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Right to information : New dimensions and interpretations


RAVEENA_O

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  • INFORMATION DISSEMINATED TO PUBLIC OR ACCESSIBLE TO CITIZENS UNDER SEC-4(1) & OTHER STATUTORY PROVISIONS ARE NOT INFORMATION ACCESSIBLE UNDER RTI ACT
  • INFORMATION “HELD BY OR UNDER THE CONTROL OF PUBLIC AUTHORITY” – INTERPRETED BY HON'BLE DELHI HIGH COURT

‘Right to information’, is defined as ‘the right to information accessible under this Act (RTI Act), which is held by or under the control of any public authority’. Way back in 2006, the issue regarding information accessible under another statute (Companies Act) came up before Central Information Commission for adjudication in the case of Arun Verma Vs. Dept of Company Affairs. Prof. M.M. Ansari, then Information Commissioner held that there is already a provision under the Companies Act (Sec-610) and the Appellant may accordingly approach the Registrar of Companies as advised by the Appellate Authority to obtain the relevant information.

 

Same issue came up again before Sh. A.N. Tiwari, Information Commissioner in the case of Sh. K. Lall Vs. Sh. M. K . Bagri, Assistant Registrar of Companies & CPIO, [CIC/AT/A/2007/00112] decided on 12/04/2007. The arguments raised by the Public Authority before the Commission was that once they have put some information in the public domain and put a price on accessing that information, they cannot be said to hold control of that information in terms of Section 2(j) of the RTI Act. If any application is made under RTI Act to access such already disclosed information, it would suffice if the public authority informed the applicant where and how to access that information and also the fact that it was already in the public domain. They have pointed out that the pricing of access to such documents is equivalent to putting a price on a publication brought out by a public authority. Once an information is either placed in the public domain through a website or through a public announcement about the availability of that information in public domain on payment of a predetermined price, or by bringing out a priced publication, the information is automatically excluded from the purview of the RTI Act, at least in regard to the methodology and the fee for accessing that information.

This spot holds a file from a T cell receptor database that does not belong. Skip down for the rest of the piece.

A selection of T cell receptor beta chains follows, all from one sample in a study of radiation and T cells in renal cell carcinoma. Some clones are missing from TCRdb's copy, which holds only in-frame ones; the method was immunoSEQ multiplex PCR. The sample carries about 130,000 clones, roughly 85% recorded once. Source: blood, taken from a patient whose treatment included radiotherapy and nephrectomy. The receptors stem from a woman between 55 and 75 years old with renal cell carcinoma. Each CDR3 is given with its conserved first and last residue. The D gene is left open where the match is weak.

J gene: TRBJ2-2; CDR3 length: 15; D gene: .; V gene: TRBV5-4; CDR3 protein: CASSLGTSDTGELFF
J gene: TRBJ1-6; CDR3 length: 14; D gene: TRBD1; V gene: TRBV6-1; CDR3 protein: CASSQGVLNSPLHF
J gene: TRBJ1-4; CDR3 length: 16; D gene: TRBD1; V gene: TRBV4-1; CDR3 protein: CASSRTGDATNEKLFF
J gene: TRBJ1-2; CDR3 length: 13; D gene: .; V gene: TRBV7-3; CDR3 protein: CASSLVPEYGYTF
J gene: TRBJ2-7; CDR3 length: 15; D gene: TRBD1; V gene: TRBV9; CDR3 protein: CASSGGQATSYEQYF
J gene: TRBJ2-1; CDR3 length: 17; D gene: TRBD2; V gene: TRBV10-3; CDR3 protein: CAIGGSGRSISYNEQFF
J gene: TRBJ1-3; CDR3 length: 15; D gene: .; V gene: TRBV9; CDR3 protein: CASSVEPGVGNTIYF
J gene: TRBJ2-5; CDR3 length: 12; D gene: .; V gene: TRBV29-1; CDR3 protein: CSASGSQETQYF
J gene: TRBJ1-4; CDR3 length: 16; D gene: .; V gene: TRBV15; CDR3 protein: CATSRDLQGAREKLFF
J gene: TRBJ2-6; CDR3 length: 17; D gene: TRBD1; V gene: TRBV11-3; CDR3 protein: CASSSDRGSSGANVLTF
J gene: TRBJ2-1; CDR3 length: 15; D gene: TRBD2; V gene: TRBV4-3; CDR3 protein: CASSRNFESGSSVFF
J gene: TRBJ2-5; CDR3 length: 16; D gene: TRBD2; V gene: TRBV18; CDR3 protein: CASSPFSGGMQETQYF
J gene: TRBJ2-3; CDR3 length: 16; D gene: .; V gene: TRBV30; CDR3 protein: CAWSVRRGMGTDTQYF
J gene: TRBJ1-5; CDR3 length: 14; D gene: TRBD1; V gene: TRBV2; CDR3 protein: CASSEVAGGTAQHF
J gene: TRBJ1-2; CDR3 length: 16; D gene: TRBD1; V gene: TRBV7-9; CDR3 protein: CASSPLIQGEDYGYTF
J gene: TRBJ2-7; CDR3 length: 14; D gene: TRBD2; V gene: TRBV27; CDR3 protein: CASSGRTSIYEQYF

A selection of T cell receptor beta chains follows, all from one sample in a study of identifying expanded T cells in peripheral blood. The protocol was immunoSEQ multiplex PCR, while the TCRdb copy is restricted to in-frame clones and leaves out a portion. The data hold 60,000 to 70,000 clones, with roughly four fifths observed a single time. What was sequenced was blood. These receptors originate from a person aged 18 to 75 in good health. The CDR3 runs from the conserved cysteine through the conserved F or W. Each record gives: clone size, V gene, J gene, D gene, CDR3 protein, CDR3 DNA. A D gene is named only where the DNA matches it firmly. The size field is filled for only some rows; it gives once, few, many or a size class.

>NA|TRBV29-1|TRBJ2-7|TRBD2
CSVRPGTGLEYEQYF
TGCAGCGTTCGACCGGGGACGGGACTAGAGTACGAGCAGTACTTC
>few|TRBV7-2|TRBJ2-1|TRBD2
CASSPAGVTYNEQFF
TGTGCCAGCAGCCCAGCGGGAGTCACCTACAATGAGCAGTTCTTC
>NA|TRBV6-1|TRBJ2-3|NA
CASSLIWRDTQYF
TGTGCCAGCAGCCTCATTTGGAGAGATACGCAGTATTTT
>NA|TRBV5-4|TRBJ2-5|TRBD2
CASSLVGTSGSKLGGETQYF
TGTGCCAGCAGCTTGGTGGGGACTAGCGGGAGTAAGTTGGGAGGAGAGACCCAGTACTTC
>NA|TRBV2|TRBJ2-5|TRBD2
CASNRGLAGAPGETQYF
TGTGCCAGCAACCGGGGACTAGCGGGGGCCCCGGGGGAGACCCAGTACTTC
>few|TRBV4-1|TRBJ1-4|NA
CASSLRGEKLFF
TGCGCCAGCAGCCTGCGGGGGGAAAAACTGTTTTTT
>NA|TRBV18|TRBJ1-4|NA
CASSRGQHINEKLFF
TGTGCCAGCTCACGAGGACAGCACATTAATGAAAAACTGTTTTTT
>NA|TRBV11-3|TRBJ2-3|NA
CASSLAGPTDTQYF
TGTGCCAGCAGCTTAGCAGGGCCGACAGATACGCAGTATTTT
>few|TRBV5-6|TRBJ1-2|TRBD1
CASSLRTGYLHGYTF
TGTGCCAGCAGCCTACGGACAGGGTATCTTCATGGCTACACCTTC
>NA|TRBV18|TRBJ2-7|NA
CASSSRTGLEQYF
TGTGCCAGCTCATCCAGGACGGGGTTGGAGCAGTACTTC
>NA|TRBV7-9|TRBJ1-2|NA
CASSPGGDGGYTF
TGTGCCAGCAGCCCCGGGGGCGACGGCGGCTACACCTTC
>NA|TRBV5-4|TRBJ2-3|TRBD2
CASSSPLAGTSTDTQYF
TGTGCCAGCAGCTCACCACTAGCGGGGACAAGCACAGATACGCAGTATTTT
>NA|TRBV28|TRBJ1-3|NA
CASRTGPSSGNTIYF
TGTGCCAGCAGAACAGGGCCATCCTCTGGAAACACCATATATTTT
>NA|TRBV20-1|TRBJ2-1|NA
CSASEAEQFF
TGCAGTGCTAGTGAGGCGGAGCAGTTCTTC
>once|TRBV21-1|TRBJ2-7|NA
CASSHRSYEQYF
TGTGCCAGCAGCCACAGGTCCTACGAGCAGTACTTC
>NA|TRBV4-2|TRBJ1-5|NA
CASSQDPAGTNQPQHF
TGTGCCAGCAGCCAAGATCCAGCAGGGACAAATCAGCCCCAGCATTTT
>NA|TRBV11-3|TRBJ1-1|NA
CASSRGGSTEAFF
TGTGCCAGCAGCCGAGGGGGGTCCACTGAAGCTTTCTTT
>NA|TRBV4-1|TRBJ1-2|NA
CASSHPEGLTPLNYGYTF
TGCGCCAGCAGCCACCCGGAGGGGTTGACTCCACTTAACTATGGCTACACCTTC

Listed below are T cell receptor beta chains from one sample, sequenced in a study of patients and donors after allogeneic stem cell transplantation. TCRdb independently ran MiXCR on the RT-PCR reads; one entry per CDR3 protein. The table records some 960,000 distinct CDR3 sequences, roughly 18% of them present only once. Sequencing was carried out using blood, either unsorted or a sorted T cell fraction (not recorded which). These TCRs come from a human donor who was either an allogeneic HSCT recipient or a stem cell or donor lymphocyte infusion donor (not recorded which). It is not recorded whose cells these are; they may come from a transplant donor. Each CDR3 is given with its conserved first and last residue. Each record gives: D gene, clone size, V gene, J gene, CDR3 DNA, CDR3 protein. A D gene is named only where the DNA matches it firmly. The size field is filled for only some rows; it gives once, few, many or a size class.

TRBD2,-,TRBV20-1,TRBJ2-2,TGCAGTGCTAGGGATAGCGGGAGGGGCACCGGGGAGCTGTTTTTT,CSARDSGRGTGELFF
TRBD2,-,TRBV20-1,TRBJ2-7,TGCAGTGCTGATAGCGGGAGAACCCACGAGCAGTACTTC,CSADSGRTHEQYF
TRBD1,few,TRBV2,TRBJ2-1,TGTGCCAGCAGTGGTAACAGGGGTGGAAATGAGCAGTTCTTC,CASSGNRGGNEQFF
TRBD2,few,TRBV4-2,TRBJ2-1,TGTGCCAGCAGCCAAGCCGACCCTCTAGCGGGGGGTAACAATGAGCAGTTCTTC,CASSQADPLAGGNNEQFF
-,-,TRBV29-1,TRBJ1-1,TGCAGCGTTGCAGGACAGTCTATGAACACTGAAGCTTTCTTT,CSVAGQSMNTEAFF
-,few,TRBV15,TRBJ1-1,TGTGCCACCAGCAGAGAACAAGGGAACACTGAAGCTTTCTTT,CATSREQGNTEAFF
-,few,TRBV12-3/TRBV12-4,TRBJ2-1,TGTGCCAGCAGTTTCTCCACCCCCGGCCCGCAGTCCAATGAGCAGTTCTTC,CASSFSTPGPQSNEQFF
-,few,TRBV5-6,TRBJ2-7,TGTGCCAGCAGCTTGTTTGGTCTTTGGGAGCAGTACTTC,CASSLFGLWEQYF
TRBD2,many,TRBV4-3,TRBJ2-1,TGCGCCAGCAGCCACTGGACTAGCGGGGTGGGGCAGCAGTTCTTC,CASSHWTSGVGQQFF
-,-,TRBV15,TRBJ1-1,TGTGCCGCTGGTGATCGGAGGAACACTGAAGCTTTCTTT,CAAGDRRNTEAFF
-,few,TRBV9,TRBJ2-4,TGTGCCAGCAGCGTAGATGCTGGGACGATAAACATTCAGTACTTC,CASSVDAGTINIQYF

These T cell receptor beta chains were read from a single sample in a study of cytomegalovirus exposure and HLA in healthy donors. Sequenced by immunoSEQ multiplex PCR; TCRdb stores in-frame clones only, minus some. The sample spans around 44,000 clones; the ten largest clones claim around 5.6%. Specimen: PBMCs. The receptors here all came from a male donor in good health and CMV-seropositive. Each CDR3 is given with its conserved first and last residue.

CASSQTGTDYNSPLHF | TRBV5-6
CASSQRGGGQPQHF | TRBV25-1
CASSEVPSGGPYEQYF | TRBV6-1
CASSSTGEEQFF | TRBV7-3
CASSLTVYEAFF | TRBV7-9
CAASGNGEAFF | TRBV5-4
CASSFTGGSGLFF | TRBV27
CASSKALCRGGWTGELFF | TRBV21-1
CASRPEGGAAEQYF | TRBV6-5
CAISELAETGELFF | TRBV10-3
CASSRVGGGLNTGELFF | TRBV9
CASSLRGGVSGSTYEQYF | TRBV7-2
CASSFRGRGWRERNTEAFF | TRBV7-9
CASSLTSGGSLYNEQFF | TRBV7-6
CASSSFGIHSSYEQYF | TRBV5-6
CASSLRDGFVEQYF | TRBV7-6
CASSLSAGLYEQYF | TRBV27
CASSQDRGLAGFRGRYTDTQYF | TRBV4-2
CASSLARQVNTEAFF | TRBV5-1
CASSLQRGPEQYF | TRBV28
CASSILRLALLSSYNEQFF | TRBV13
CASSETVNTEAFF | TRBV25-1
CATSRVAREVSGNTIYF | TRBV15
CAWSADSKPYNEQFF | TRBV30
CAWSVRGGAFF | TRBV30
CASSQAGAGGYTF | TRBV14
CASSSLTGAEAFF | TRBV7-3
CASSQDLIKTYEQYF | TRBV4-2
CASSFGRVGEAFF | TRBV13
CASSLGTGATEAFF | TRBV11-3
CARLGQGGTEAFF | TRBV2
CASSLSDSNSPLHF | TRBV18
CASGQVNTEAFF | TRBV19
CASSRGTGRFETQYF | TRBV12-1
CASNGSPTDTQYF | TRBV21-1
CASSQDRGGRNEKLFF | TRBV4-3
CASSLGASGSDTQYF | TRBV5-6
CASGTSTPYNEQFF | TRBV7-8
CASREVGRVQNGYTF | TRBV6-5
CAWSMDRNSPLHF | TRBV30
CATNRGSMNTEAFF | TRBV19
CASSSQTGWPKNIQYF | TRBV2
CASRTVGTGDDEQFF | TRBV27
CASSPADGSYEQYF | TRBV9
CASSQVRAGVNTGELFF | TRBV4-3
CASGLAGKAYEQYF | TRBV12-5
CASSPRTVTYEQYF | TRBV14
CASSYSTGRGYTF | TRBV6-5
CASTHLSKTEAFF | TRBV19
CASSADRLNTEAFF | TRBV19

The Central Information Commissioner observed –

inferentially it would mean that once a certain information is placed in the public domain accessible to the citizens either freely, or on payment of a pre-determined price, that information cannot be said to be ‘held’ or ‘under the control of’ the public authority and, thus would cease to be an information accessible under the RTI Act. This interpretation is further strengthened by the provisions of the RTI Act in Sections 4(2), 4(3) and 4(4), which oblige the public authority to constantly endeavour “to take steps in accordance with the requirement of clause (b) of subsection (1) of the Section 4 to provide as much information suo-moto to the public at regular intervals through various means of communication including internet, so that the public have minimum resort to the use of this Act to obtain information” (Section 4 sub-section 2). This Section further elaborates the position. It states that “All materials shall be disseminated taking into consideration the cost effectiveness, local language and the most effective method of communication in that local area and the information should be easily accessible, to the extent possible in electronic format with the Central Public Information Officer or State Public Information Officer, as the case may be, available free or at such cost of the medium or the print cost price as may be prescribed.” The explanation to the subsection 4 section 4 goes on to further clarify that the word “disseminated” used in this Section would mean the medium of communicating the information to the public which include, among others, the internet or any other means including inspection of office of any public authority. xx xxx xx xx Once the information is brought into the public domain it is excluded from the purview of the RTI Act and, the right to access this category of information shall be on the basis of whether the public authority discloses it free, or at such cost of the medium or the print cost price “as may be prescribed”. The Act therefore vests in the public authority the power and the right to prescribe the mode of access to voluntarily disclosed information, i.e. either free or at a prescribed cost / price.